[Editorial] What attributes should a specialist in rehabilitation have? Seven suggested specialist Capabilities in Practice – Clinical Rehabilitation



Many services and professionals refer to themselves as providing rehabilitation. There is no agreed method for determining whether someone has specific expertise in rehabilitation. This makes it difficult for patients and payers to know whether professionals who claim to provide rehabilitation are specifically expert in rehabilitation.


Doctors have a medical speciality of rehabilitation. The medical training curriculum gives attributes that differentiate a rehabilitation specialist from other doctors. Until recently, these attributes were competencies to undertake activities associated with specialization. Apart from nurses, who have at least one, unofficial, curriculum identifying specific competencies, other professions involved in rehabilitation do not have any way to show specialization in rehabilitation.

Capabilities in Practice:

The U.K. General Medical Council accredits specialist medical training. It has moved from specifying multiple practical clinical competencies to specifying fewer high-level ‘Capabilities in Practice’. Six are generic to all doctors, eight identify the trained doctor as having specialist rehabilitation skills. This article adopts this approach to put forward seven generic and seven specialist capabilities to identify any professional as having special expertise in rehabilitation. The seven specialist capabilities centre on the biopsychosocial model of illness and multidisciplinary teamwork. Four of them could be used to define a specialist rehabilitation team.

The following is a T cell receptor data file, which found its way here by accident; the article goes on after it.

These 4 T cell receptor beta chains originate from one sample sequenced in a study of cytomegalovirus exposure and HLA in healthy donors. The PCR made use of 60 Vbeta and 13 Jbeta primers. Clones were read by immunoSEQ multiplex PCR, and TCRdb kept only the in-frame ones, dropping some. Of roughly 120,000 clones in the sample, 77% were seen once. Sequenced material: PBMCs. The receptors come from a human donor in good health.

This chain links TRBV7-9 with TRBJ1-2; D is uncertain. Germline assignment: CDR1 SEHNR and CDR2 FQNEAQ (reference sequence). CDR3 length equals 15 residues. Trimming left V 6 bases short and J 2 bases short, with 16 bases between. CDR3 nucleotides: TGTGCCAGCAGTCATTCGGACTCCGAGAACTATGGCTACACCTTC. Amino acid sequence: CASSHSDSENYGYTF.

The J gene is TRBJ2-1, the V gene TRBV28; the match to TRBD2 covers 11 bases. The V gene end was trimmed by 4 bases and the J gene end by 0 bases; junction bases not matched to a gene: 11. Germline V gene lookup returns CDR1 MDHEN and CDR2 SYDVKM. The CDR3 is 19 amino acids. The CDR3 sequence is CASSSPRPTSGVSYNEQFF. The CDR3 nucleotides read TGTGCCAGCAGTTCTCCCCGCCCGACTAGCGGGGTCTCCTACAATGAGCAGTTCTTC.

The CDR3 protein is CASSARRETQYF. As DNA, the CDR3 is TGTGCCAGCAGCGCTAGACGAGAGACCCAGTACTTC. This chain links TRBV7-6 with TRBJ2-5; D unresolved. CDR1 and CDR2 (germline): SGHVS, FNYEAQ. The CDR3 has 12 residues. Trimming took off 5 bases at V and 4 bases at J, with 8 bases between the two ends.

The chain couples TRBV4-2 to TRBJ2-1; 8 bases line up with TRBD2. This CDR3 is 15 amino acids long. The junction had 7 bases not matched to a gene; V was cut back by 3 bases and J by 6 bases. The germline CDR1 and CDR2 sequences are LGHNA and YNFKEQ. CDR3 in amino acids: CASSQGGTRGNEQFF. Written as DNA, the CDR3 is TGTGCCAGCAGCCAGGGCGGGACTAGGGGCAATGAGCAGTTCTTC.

Seven capabilities identifying specialization in rehabilitation are put forward for discussion. They could form the basis of a formal recognition that any professional has additional expertise in rehabilitation. A validating authority would be needed to provide oversight and governance.


How should one signify that a healthcare worker has expertise in rehabilitation? Healthcare professional titles refer to the profession, such as nurse, psychologist, doctor and so on. Additional descriptors may identify a special area of expertise, usually based on a disease group, such as cardiologist or oncologist (for a doctor) or cardiac or oncological (for a nurse or therapist). Professional qualification is validated by an appropriate state-recognized authority. Use of descriptors is not controlled.

The medical profession has formalized what differentiates a doctor specialized in rehabilitation from other doctors; it is enshrined in specialist training curricula and examinations. Curricula have usually been framed in terms of competencies at particular tasks, together with an accumulation of experience in rehabilitation.1 The Association of Rehabilitation Nursing (in the United States) has developed a set of 16 competencies shown in Box 1, defining specialization in rehabilitation nursing.2,3 I am unaware of any other professional bodies setting out criteria which validate specific knowledge and skills in rehabilitation.

Box 1. Nursing competencies in rehabilitation (Association of Rehabilitation Nursing).2,3

Box 1. Nursing competencies in rehabilitation (Association of Rehabilitation Nursing).2,3View larger version

Those using or paying for rehabilitation need some way of knowing whether any person with some healthcare qualification has the rehabilitation expertise claimed, in addition to their validated professional qualification. This article suggests a mechanism which recognizes that many professions, including carers, may have or gain expertise.[…]

Continue —-> Professional capabilityrehabilitation capabilityspecializationexpertise

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